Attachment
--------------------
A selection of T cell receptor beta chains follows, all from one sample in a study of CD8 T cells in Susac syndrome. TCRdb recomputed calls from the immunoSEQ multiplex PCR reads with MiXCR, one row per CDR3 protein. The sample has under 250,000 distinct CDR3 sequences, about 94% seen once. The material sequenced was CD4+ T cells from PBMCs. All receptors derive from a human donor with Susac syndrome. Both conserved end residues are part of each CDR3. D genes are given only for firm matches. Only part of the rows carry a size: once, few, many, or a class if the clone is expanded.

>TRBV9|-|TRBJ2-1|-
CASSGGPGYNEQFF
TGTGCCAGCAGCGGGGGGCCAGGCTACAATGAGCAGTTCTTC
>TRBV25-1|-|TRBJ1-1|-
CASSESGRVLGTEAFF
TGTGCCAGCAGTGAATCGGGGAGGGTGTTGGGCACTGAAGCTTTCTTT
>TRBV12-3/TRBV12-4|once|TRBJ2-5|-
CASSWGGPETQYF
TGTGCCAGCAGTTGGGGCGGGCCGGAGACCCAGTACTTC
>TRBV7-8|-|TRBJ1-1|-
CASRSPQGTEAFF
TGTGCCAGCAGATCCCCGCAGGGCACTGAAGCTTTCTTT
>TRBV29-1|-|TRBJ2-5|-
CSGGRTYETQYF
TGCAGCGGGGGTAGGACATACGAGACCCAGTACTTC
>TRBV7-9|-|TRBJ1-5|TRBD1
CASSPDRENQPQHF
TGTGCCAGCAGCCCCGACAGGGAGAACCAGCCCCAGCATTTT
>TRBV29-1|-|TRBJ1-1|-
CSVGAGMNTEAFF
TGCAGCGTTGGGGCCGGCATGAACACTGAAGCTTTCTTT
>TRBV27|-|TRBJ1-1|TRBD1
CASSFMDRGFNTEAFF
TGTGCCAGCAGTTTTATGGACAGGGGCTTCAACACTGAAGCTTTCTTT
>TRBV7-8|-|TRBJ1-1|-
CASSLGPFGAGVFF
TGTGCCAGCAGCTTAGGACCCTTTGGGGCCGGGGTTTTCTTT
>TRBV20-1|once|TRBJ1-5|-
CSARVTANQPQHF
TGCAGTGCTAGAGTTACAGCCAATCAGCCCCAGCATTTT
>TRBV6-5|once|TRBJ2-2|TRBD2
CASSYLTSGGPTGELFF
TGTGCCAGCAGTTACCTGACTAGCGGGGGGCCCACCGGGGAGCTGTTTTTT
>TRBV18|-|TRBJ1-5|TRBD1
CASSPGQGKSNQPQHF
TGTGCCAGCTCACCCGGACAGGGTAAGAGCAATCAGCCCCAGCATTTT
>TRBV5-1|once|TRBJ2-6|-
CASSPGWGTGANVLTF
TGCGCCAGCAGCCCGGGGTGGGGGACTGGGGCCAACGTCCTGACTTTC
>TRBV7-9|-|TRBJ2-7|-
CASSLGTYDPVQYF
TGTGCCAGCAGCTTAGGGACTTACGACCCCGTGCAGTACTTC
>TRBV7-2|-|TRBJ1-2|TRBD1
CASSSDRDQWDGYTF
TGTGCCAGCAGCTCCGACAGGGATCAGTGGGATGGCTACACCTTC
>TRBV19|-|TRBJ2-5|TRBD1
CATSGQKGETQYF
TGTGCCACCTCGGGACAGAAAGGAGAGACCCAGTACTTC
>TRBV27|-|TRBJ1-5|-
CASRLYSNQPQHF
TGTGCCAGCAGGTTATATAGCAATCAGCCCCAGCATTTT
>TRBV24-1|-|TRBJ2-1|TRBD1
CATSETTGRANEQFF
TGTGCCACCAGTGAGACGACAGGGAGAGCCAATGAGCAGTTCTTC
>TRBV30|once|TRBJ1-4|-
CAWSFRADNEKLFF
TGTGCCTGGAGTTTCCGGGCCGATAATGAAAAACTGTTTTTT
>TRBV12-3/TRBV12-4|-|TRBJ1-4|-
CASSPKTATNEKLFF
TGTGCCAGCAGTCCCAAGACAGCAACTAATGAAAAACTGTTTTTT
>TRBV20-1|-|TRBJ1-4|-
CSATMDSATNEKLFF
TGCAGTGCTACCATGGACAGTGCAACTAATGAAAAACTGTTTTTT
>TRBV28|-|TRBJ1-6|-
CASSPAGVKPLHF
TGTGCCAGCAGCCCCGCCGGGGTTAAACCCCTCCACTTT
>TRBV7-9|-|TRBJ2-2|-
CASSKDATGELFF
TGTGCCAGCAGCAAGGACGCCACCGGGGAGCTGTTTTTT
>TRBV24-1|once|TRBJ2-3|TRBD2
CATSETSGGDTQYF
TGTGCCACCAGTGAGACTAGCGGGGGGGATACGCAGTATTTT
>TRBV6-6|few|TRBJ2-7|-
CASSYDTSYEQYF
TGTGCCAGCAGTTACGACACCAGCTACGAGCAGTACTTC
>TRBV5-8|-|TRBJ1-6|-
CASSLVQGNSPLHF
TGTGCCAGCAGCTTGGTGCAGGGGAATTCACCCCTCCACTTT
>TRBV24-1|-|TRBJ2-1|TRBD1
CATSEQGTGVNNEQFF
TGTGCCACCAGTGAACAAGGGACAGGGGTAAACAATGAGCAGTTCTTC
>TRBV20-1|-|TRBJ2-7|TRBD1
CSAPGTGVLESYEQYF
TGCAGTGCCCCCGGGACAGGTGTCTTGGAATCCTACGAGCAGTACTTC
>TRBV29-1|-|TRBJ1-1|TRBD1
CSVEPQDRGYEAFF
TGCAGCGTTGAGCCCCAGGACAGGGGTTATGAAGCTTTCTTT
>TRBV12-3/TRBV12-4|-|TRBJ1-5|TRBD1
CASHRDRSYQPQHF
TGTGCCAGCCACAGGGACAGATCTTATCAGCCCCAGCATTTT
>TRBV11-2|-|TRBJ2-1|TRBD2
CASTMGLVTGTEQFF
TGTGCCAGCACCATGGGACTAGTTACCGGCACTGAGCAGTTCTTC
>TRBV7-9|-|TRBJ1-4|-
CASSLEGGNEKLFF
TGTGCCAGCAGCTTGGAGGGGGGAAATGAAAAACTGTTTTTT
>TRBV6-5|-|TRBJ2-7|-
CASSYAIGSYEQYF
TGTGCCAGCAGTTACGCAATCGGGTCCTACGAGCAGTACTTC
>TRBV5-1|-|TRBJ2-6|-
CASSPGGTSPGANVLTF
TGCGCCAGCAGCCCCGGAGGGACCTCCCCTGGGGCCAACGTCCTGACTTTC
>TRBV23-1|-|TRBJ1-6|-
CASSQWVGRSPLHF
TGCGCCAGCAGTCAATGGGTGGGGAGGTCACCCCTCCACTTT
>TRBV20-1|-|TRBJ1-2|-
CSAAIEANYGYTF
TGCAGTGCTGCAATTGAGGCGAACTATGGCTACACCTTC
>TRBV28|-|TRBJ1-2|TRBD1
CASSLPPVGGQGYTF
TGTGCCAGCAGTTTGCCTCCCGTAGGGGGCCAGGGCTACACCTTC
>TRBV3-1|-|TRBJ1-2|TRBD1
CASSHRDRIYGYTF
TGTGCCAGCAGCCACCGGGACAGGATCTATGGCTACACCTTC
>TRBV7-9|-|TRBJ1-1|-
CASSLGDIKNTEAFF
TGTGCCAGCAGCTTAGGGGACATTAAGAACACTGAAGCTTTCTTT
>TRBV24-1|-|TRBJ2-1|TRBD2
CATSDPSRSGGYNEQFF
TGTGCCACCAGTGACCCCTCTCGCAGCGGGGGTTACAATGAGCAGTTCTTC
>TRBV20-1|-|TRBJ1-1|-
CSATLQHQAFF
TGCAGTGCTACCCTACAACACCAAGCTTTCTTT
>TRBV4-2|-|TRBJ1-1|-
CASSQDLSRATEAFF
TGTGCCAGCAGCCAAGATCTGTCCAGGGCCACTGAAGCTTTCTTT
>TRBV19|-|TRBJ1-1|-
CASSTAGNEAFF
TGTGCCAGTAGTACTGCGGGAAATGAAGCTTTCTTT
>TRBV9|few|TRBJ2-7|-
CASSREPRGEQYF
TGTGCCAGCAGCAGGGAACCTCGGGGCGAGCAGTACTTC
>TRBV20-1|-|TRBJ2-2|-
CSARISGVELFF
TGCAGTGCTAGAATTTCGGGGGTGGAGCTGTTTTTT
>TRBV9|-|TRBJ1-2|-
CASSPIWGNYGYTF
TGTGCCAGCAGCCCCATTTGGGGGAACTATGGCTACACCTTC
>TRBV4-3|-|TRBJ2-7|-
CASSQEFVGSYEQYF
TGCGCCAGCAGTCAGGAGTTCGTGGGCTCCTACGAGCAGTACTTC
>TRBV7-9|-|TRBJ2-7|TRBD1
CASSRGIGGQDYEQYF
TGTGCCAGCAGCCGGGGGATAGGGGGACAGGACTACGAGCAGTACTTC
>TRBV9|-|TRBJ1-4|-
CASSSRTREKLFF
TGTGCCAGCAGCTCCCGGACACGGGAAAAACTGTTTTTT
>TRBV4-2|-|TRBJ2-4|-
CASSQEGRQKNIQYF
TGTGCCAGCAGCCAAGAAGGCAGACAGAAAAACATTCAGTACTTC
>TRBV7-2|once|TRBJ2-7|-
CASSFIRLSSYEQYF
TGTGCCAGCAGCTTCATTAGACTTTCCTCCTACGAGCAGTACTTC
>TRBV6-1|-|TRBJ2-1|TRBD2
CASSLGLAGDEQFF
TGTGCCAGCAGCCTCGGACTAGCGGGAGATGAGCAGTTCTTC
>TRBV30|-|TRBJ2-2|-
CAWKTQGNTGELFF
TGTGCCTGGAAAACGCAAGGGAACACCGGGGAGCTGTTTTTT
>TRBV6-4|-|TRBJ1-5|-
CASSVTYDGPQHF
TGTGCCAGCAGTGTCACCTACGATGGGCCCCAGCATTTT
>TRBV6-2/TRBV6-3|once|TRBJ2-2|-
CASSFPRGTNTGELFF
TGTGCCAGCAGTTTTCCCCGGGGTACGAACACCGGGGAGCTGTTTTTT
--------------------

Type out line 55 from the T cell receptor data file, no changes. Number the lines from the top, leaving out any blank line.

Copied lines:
TGTGCCACCAGTGAGACGACAGGGAGAGCCAATGAGCAGTTCTTC